Prospect Countdown #36 : Austin Wood

Electric is maybe the best way to describe this hard hurling starter. Turning heads at all points of his career, Top 100 Prospect Countdown, Prospect #36, Austin Wood.

Austin Wood, Right-Handed Pitcher

HT : 6'4
WT : 225 lb.
DOB : July 11, 1990, Alamogordo, NM
Throws : Right
Bats : Right
School : University of Southern California (Los Angeles, CA)
Acquired : Drafted in 6th round (195th overall) of 2011 June Draft
Stock : Neutral
Cool Notes : Nolan Ryan and Josh Beckett are biggest sports heroes / Will Ferrell Fan / Always smiling

Injuries have taken the primary parts of Austin Wood's career, but he is set for something special this coming year. There won't be a time you see Austin Wood, and not see him smiling. He loves what he does, and he does it well. A lot of questions will be answered next season when it comes to Austin Wood, but we think the answers will be good ones.


Wood has been known for his fastball for a long time. Though he lacks strong movement, and tends to flatten at times it sits in the mid to high 90's, consistently ranging from 94-97, and tapping 98-99 on rare occasions. He elevates his fastball well and gets a lot of chasing with it.

Wood's changeup is good and is more than just a setup or "something different" pitch. It has a good late drop, and can be used in nearly any count to fool batters, which is does often. It sits in the 80-85 and is deceptive, with Wood throwing it from the same arm slot as his fastball.

Wood comes packaged with a duo of off-speed offerings. He has a strong sweeping curve, that is most likely the pitch he needs to develop the most, but still has a strong upside. He also has a well developed slider with hard bite and is his primary two-strike pitch. It has late drop and is one of his better swing and miss pitches.

Wood is working on a sinking fastball that has a more two-seam nature to it. He uses it effectively against left-handed bats to pitch away, and is learning to throw into into right-handed bats with effectiveness.

Wood has smooth mechanics, but has a few tendencies he'll need to improve on to become elite. He is about as hit or miss as it gets, and that is due to inconsistent repetitive mechanics. He has some release problems, but uses his body well, using his large frame, strong legs, and creates minimal stress on his arm.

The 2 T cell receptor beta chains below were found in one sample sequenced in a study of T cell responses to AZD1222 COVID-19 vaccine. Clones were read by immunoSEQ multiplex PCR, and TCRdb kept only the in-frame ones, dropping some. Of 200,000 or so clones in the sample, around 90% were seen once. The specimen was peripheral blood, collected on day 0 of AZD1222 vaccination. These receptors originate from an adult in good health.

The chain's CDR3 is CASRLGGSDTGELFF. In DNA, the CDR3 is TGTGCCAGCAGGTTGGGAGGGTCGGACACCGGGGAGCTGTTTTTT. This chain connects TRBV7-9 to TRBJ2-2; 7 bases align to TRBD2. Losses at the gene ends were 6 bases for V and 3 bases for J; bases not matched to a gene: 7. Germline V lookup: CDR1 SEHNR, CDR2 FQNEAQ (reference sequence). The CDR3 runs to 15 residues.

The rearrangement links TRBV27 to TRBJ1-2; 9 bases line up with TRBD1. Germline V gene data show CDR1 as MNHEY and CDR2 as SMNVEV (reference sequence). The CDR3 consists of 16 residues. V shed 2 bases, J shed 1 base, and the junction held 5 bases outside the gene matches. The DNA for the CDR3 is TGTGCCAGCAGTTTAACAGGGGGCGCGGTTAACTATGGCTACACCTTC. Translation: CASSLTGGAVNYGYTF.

Wood is a knowledgable man on the mound, and was never really a "thrower" as opposed to a "true pitcher." A lot of this comes from research in pitching from pitching guru, Tom House. Wood spent a lot of time with Tom House during his college years, helping him to keep healthy pitching mechanics, which should allow him to avoid a second Tommy John surgery.


Wood was a three-year letterwinner at Niceville High School, and earned Third-Team All-American and First-Team All-Region honors from Rawlings in 2007. Wood held a 6-2 record with a 1.35 ERA, while striking out 91 in 54 innings of work his senior season. Wood was named an All-State honorable mention and member of the Connie Mack World Championship.

Between his two seasons combined at Florida State University and St. Petersburg Community College, Wood held a 3-4 record and 5.34 ERA. He allowed 9.45 hits per nine and 6.3 walks per nine, giving him a 1.751 WHIP. Wood struck out 55 batters in his combined 65.2 innings of work.

The summer between his Community College and USC year, Wood was stellar. He pitched for the Cotuit Kettleers of the Cape Cod League, where he was named an All-Star, after posting a 0.58 ERA and 3-0 record.

Wood made 14 starts and two relief appearances in his one year at USC. He held a 5-7 record with a 5.61 ERA over 77 innings. Wood allowed 90 hits and 34 walks over his work, while striking out 50, giving him a 1.610 WHIP and .301 against average. Wood put together two strong starts against Pac-12 opponents, going six and one/third innings with two walks and one run against against Oregon, and went eight innings of one run ball against ranked Stanford.

After two quick appearances after being drafted, Wood spent the 2012 season in Single-A. He posted a 4.30 ERA, 1.543 WHIP, and .264 against average. Wood put together a mix of five starts, where he allowed three runs in 29.1 innings pitched (0.92 ERA), 21 hits (6.44 H/9), and held bats to a .212 batting average.

Over the past two seasons, Wood has pitched in only 16 games. Over that span, he's allowed 14 runs on 42 hits and 23 walks over 49.1 innings pitched. He's held a 2.55 ERA, 1.317 WHIP, and .228/.311/.331 opposing slash.

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The Angels took the quick route with Wood in his early career, and it shouldn't stop now. He's made two trips to High-A, which is where he most likely should start his 2015 season. However, don't be surprised if he makes a quick leap to Double-A before the mid-season mark of next year.

Wood's future with the Angels has a question mark. He's had injuries, and that has set him back from his original estimated time arrival to the show. He walks a few too many guys and allows a few too many extra base hits, which may mean he's destined for the bullpen. This next season should be a large making point when it comes to this situation, however, it doesn't effect his ETA much. If a starter, Wood should make the bigs by the 2017 season, and if a reliever, should be in the show by 2016.

For more updates on the Los Angeles Angels, their prospects, and our Top 100 Prospects Countdown, follow us on Twitter, @AngelsOnScout.

Taylor Blake Ward is a Senior Publisher for, and can be found on Twitter, @TaylorBlakeWard.

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